Moving back to a community forum platform, with many of the original enthusiasts, may actualy reinvigorate the GEC. I spent time this weekend with the new GEC and it feels much more like the older better platform, and the older better community. Many of the people who were part of the older community are already enthusiastically posting some of their favorite old stories, and significant new content is being added as well. I think it is off to a great start, and I hope the new forum will for a while avoid the influx of random people who have no conception of a community forum, or real enthusiasm for the information for which the GEC was created. And, now the lack of ties to the database between the GEC and Google Earth will take the pressure off in ways that, in my opinion, will actually improve the quality of the community.
For those of you who really like Google Earth, and perhaps were fans of the older GEC, I suggest you give the new Google Earth Community a try. I think it will be better. Google Earth has exponentially more data than ever before, and the opportunity to discover and share things is far greater today than ever in the past. Even though the product hasn’t seen new features, it is still getting better because of the data. This new forum will show people things they never dreamed could be found, and learn things about people and places they never knew.
And, maybe the new GEC can put their heads together and help convince Google to breathe new life into Google Earth. There’s a lot that can be done to make the product better. Sometimes the users of a product have to force a company realize the true value of what they have and do something about it. I, for one, am not giving up on Google to keep Google Earth going. It’s a product that is far better than Google Maps in many ways, and its technology could be evolved into new and exciting directions that could become even more useful to the world at large.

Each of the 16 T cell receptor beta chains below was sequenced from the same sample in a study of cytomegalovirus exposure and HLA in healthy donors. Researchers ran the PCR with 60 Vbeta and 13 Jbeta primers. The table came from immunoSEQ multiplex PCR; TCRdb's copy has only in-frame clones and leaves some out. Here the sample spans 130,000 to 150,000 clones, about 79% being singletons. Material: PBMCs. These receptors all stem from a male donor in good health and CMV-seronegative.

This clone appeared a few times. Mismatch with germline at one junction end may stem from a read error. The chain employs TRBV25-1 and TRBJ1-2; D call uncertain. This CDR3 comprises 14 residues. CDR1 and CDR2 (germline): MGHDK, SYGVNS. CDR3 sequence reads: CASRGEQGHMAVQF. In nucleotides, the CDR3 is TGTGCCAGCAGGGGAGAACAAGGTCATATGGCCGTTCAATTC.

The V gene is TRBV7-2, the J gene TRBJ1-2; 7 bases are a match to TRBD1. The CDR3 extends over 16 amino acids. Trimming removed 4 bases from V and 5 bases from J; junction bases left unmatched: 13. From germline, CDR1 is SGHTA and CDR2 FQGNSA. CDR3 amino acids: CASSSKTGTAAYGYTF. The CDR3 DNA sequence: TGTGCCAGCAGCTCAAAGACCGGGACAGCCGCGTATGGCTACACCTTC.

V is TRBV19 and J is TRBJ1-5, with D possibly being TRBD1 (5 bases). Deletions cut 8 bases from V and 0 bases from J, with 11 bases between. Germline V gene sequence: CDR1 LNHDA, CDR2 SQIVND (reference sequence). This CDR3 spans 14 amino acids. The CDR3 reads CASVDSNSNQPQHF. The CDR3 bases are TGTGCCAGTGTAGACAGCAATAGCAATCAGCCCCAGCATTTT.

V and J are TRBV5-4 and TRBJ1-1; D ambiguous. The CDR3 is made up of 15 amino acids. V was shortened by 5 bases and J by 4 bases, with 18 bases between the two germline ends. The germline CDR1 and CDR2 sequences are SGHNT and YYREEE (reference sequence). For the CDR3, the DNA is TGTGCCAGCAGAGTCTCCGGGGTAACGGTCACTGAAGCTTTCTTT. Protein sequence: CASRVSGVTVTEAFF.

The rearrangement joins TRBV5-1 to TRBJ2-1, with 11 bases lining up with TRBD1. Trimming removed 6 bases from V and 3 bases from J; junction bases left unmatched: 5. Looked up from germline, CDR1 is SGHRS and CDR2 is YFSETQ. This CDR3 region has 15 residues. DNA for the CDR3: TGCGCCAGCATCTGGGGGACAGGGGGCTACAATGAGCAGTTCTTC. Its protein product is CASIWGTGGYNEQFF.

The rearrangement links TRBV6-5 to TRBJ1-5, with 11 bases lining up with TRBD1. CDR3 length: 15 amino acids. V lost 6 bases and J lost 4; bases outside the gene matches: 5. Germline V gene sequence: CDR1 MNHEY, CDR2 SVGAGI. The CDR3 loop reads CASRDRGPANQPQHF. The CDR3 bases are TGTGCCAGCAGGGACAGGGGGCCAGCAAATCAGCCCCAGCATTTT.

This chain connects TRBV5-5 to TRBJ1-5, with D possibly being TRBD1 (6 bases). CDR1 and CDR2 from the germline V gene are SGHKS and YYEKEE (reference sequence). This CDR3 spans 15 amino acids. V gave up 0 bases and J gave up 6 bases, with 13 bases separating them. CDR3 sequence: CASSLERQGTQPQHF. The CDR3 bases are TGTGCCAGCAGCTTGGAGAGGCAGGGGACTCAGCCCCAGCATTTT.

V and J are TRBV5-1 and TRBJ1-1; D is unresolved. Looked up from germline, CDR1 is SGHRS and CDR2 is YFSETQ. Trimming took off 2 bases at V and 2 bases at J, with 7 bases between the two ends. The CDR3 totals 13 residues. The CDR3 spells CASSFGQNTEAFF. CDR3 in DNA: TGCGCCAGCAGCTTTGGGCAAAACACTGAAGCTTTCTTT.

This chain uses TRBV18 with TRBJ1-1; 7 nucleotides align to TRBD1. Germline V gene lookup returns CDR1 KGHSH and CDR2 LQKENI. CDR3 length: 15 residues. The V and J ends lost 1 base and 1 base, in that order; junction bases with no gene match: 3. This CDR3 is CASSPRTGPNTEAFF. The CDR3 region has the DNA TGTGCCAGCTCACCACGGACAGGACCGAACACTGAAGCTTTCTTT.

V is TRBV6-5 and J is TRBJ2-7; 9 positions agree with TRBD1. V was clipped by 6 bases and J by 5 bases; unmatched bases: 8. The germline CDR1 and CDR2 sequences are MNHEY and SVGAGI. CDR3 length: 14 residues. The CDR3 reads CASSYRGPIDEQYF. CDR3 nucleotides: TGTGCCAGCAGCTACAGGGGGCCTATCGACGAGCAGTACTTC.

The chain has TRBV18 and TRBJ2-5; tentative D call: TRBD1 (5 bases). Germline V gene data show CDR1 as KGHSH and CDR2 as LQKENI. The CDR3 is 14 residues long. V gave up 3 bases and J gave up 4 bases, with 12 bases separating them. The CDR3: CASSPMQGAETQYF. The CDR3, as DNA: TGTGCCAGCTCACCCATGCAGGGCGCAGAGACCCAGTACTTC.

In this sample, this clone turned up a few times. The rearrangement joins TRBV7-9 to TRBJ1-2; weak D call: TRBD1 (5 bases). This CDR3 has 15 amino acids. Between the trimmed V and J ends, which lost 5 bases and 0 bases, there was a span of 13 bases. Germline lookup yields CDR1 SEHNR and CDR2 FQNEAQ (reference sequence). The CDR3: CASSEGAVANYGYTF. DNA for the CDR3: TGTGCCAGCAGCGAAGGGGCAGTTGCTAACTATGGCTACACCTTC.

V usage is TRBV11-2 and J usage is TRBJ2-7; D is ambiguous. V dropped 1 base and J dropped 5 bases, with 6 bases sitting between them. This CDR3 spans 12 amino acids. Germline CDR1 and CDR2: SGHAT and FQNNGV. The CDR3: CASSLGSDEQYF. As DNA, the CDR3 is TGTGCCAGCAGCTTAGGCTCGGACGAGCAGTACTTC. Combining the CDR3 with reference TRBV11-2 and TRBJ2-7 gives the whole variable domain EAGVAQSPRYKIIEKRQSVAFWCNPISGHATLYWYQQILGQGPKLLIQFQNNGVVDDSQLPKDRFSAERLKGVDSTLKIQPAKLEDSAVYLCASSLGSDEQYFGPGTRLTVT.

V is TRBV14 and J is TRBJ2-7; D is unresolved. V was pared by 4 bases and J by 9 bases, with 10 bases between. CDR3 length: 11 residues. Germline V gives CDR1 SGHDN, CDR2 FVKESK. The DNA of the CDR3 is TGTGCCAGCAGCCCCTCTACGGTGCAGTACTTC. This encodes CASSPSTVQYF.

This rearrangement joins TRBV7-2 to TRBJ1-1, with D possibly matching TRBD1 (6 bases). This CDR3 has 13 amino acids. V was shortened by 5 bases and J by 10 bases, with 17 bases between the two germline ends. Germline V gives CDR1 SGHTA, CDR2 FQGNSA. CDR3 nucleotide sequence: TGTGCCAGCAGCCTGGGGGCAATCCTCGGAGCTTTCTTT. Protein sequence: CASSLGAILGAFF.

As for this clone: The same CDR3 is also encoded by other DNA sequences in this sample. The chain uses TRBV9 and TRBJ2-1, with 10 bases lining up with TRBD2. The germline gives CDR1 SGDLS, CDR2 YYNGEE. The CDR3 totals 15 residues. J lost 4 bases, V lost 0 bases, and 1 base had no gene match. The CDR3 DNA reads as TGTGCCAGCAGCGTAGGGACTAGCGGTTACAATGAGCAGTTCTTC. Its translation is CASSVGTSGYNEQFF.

Meanwhile, the Google Earth Blog will continue to share some of the better stories from the new GEC whenever possible and encourage enthusiasts to join the new Google Earth Community.
I’ve written some more background information about the Google Earth Community for those who want to know more. See below:
When Google Earth was first released (2005), it already had a strong core of people who were enthusiasts. This is because Google Earth was an application that came from a product called Keyhole that Google bought in the previous year (2004). These Keyhole enthusiasts had already formed an online forum where they shared things they discovered in the imagery of the Earth. It wasn’t just about finding your house to these people, they would find significant historical sites and tell the story about the history. Or point out how the imagery captured an airplane in flight and identify what type of planes, and then categorize all the planes found. There’s a whole world of information out there and these people enjoyed knowing and sharing more about the places they found. One of the best things about Google buying Keyhole and making Google Earth was Google also greatly increased the amount of data. Now these enthusiasts had far more places to discover and write about.
One of the smartest things Google did when they first released Google Earth was to also welcome this community of enthusiasts and supported them while Google offered the forum to the much wider community of users who downloaded Google Earth. In the matter of just a couple of years, the number of registered forum members went from a few thousand, to over a million! And, the amount of in-depth and interesting content about our planet revealed through all this new data similarly grew exponentially. Some of the core enthusiasts became “moderators” of the forums with administrator priveledges allowing them to curate the stories that people shared in the forums to make sure they were properly categorized, appropriate material, and to enhance the quality of the data whenever possible. The job was enormous, and few people have a real appreciation of just how hard the job was to moderate content from so many people. Many people would share data that was simply wrong, non-sensical, or worse, malicious. The moderators have done an amazing job of reducing the influx of poor information while highlighting the useful and interesting contributions, and often enhancing it.